A strategic account planning template for your business
By: Nicholas Mistretta
It’s always easier to paint by numbers than it is to sit down in front of a blank canvas and create something new, and this approach can be adapted specifically for your account planning needs. What’s to follow in today’s article is a strategic account planning template that you can use to win new key accounts or grow existing ones.
You may recall from previous articles that you must first change your mindset when dealing with your strategic accounts. You’re a partner, not a vendor. A problem solver, not a salesman. And as such, you have to think differently and plan differently.
The strategic account planning template below, including some account planning tools, is meant to help you improve relationships with your key accounts by:
- Understanding your customers’ business goals and identifying opportunities
- Identifying and reducing risk
- Delivering value to your client
- Creating value for your organization
- Increasing revenue
You want to show your strategic accounts that you’re invested in their success, challenges, and goals. But you also want to create a strategy for mutual success, where both sides win. That’s the only way successful partnerships last.
Perhaps it will help to think of your strategic account planning template in simpler terms. It should help you figure out where you are now with a particular client, where you want to be, and how you’re going to get there.
Therefore, your account planning template will be more Rand McNally road atlas than Picasso’s painting of The Old Guitarist. But that doesn’t mean it still can’t be a masterpiece, and that will be determined by how well you fill in the blanks and connect the dots.
Your strategic account planning template for greater success
Will time and effort be required when filling in your template details and all the research and resources that go into it? You bet! Will it be worth it? If done the right way, the potential ROI from a great account planning template has no limits, or as Michael Jordan once famously said, “The ceiling is the roof.” (That’s OK, we know what he meant.)
To download the template below, click Menu > Download. You can then open and edit the file using MindManager.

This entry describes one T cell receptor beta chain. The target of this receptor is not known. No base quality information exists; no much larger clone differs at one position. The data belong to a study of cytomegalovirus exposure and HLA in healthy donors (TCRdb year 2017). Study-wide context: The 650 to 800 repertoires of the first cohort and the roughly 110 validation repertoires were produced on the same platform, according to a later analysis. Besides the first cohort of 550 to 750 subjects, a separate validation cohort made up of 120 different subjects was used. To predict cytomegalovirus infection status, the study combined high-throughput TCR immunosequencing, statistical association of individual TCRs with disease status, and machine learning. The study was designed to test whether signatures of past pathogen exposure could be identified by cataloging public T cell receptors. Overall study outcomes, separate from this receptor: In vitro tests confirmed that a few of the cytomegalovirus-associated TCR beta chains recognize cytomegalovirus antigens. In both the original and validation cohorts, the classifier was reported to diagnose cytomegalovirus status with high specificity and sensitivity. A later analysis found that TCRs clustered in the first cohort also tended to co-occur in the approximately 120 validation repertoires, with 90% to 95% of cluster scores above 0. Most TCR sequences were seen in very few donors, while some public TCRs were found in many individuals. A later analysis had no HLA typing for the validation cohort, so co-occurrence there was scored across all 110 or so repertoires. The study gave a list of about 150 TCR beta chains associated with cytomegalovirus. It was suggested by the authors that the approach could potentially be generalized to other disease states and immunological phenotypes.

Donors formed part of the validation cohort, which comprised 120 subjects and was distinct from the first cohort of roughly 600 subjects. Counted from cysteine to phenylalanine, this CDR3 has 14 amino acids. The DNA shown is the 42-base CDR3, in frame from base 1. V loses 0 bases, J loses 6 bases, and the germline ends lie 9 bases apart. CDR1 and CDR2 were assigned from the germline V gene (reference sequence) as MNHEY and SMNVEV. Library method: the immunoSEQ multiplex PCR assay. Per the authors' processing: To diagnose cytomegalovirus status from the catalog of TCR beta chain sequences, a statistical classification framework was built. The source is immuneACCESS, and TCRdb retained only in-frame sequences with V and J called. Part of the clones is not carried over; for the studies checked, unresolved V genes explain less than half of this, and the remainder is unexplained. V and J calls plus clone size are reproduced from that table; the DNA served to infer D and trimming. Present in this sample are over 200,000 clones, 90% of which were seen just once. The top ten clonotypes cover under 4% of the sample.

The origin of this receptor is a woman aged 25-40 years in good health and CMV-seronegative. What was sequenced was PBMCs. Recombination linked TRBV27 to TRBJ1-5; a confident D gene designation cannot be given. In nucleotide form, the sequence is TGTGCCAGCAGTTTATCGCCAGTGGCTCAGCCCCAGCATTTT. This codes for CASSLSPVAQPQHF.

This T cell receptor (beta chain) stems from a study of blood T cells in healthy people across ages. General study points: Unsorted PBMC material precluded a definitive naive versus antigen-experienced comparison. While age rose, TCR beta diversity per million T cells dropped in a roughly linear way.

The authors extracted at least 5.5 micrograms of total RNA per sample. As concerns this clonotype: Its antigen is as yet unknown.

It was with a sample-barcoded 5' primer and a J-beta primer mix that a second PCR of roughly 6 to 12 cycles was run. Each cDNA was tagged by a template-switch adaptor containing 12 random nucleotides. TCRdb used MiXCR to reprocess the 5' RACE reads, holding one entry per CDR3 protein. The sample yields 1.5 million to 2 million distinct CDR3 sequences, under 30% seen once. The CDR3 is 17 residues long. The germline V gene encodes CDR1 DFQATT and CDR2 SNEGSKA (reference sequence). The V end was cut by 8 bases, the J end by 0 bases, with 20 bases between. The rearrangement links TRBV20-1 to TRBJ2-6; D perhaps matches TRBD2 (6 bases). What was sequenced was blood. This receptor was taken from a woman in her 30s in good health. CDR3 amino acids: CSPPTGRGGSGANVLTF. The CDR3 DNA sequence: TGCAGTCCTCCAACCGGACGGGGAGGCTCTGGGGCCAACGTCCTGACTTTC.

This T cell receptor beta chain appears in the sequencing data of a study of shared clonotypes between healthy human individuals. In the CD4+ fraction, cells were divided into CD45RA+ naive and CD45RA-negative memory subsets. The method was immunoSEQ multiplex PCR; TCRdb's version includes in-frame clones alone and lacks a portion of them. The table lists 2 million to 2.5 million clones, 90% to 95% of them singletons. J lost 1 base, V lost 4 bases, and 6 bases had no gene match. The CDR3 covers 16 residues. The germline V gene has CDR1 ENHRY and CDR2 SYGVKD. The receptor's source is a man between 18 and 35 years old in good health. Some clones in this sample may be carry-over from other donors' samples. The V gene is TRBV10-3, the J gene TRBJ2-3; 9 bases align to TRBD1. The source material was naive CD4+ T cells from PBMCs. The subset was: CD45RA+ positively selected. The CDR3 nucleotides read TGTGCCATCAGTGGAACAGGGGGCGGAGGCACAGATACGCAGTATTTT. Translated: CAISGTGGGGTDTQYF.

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1. Your customer’s business overview
Your goal in step one is to gather as much information as you can on your key account’s business so you can better understand their wants and needs. In doing so, you can create that value we mentioned above. And what happens when you create value? You make your organization indispensable.
This should never be thought of as a one-time exercise. Change is always happening whether we see it or not. Goals and objectives change over time. Markets shift and businesses expand. And new technology comes along that turns everything upside down.
Write everything down about your strategic client – from names, main contacts, and year founded, to annual revenue, number of employees, and the date your relationship with them began. Everything that’s relevant, and in the beginning, it may be better to have too much information rather than too little. At least until you get a better sense of what data is necessary.
Take note of all the information you’ll need to help define your customer’s goals and strategies for reaching those goals.
2. Understanding your customer’s key objectives
In this step, you’ll want to ask your customer about their business. And listen strategically while they talk, rather than what most of us do in casual conversations, which is to passively listen and wait our turn to speak.
You want to get a better feel for:
- The challenges they currently have
- How they’ve tried to solve them, what’s working, and what isn’t
- How they measure success and the time frame for measuring
- Their short-term, medium-term, and long-term goals
- Key projects now and in the near future
- Their KPIs – key performance indicators